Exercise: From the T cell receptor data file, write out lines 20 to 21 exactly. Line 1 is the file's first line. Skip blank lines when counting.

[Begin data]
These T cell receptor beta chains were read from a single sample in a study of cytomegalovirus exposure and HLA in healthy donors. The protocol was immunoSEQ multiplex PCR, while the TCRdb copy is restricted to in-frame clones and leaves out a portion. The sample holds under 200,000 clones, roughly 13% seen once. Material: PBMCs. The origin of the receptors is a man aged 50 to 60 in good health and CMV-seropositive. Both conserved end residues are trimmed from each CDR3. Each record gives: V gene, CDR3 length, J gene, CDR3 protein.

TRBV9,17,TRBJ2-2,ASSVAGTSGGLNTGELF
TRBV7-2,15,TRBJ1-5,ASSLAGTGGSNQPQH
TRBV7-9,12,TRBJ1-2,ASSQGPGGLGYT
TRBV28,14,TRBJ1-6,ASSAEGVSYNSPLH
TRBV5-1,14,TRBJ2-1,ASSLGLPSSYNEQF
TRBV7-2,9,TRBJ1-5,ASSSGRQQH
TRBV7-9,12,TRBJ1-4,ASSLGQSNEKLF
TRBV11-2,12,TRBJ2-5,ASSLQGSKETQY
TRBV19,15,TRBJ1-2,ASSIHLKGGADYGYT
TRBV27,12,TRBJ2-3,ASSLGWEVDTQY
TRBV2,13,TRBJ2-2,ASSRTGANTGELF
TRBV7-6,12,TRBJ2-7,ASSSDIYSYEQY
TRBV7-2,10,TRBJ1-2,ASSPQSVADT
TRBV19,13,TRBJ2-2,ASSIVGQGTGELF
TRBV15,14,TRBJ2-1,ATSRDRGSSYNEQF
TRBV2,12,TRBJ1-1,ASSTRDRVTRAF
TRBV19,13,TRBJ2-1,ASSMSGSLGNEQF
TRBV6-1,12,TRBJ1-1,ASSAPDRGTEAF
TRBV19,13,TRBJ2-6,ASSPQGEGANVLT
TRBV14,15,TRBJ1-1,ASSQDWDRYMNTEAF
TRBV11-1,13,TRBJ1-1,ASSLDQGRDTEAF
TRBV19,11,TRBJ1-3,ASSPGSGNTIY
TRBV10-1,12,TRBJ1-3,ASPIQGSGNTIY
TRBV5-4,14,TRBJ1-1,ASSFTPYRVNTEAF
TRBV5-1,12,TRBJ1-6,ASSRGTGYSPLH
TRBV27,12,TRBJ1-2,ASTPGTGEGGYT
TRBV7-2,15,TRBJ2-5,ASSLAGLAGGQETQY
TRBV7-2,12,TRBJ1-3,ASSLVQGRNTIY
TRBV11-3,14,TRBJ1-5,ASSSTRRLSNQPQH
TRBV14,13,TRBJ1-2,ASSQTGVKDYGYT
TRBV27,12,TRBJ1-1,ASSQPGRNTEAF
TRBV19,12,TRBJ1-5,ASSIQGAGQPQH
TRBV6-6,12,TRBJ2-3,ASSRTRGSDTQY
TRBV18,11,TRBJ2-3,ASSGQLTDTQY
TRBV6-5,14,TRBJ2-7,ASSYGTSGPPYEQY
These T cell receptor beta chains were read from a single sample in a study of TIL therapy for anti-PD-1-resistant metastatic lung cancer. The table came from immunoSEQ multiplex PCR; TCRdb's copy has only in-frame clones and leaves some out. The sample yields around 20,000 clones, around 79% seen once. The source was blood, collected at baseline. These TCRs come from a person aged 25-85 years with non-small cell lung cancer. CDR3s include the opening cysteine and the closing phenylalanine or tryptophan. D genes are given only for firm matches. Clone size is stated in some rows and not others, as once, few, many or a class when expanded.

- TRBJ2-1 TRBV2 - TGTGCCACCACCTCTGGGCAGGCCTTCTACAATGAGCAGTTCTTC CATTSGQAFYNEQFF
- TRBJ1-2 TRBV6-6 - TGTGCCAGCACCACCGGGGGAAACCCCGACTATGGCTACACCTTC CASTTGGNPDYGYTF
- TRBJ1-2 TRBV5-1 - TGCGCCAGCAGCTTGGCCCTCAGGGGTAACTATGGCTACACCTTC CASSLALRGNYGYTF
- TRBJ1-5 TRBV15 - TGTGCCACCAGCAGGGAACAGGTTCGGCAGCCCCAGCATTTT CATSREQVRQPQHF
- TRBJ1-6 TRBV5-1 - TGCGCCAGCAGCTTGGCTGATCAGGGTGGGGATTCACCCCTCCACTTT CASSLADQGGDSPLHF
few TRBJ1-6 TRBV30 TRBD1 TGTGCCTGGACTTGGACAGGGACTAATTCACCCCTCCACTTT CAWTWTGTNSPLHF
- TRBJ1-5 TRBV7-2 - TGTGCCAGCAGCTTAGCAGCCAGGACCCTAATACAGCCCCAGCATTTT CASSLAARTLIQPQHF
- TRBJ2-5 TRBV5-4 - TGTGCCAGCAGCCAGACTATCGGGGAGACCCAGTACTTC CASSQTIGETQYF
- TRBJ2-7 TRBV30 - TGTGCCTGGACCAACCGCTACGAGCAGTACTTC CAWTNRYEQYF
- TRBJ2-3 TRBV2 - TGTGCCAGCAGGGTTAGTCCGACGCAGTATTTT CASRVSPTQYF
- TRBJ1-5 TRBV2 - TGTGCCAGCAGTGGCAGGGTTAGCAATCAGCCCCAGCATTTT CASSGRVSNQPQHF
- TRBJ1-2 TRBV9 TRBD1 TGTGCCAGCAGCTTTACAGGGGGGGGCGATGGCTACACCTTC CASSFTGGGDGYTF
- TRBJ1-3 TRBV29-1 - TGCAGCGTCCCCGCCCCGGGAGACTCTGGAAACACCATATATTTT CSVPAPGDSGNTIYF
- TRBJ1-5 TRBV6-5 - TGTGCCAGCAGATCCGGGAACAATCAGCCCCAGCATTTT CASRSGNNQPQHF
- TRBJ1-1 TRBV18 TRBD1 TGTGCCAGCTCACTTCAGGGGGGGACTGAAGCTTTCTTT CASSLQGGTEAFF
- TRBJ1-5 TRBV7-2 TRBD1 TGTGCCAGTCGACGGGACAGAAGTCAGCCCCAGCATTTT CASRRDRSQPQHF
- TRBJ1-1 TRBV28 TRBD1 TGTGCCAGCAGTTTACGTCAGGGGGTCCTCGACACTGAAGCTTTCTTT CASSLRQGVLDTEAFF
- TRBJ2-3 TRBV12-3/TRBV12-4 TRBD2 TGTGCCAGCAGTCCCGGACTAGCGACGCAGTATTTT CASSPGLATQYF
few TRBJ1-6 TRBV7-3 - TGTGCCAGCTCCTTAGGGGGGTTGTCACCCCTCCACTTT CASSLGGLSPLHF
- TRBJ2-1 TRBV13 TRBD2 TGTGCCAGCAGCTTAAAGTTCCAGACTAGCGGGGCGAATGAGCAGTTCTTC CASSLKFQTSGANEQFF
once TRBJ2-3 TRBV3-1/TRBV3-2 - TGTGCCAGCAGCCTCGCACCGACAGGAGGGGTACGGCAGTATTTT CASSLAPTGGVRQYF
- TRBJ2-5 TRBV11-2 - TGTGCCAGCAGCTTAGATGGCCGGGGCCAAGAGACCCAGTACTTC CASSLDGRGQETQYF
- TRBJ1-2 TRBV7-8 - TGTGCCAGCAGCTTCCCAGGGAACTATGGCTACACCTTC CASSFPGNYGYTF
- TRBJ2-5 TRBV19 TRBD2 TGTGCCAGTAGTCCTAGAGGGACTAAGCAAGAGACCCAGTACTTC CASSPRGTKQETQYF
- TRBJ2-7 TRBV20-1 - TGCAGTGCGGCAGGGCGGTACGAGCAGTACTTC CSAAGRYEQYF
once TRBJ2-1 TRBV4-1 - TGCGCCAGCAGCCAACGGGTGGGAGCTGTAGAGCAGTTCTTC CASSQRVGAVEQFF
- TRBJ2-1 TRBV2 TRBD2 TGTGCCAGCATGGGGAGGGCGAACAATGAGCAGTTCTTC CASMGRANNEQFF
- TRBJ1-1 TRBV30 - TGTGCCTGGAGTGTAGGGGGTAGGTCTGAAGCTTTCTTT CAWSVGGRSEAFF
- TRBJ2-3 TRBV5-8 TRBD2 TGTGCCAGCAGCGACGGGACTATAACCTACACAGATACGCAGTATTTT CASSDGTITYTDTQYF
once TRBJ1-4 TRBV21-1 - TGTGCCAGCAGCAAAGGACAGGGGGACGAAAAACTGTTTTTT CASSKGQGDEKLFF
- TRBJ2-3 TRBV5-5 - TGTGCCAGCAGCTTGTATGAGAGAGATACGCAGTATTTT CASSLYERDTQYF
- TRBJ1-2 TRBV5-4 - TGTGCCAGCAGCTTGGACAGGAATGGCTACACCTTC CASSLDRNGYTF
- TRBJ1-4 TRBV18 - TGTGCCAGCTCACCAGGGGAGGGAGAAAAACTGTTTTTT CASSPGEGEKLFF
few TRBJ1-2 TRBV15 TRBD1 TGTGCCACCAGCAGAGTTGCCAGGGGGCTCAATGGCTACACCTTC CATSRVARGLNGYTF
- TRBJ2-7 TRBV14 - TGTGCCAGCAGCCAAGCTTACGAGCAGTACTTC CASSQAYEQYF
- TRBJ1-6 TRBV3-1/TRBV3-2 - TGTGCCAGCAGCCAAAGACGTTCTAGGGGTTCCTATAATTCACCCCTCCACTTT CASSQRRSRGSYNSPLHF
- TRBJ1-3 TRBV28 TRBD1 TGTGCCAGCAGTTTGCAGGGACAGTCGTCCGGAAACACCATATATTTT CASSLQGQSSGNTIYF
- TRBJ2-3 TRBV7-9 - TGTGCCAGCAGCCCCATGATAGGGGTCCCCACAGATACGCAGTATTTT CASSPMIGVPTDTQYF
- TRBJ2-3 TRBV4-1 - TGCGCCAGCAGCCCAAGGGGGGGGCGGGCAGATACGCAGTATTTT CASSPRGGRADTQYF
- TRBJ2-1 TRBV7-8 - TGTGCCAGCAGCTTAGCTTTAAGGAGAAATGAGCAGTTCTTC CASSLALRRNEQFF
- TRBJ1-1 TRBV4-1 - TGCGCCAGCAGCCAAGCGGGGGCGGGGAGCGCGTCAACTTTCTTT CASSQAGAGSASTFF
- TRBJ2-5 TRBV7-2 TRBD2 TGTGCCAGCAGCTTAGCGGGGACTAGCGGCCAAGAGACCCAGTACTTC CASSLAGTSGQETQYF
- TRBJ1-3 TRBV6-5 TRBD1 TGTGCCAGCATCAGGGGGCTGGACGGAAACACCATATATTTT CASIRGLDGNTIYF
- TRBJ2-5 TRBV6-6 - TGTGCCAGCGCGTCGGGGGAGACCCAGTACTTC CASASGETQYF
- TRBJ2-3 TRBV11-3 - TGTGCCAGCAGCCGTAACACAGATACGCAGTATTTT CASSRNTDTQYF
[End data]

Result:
TRBV19,13,TRBJ2-6,ASSPQGEGANVLT
TRBV14,15,TRBJ1-1,ASSQDWDRYMNTEAF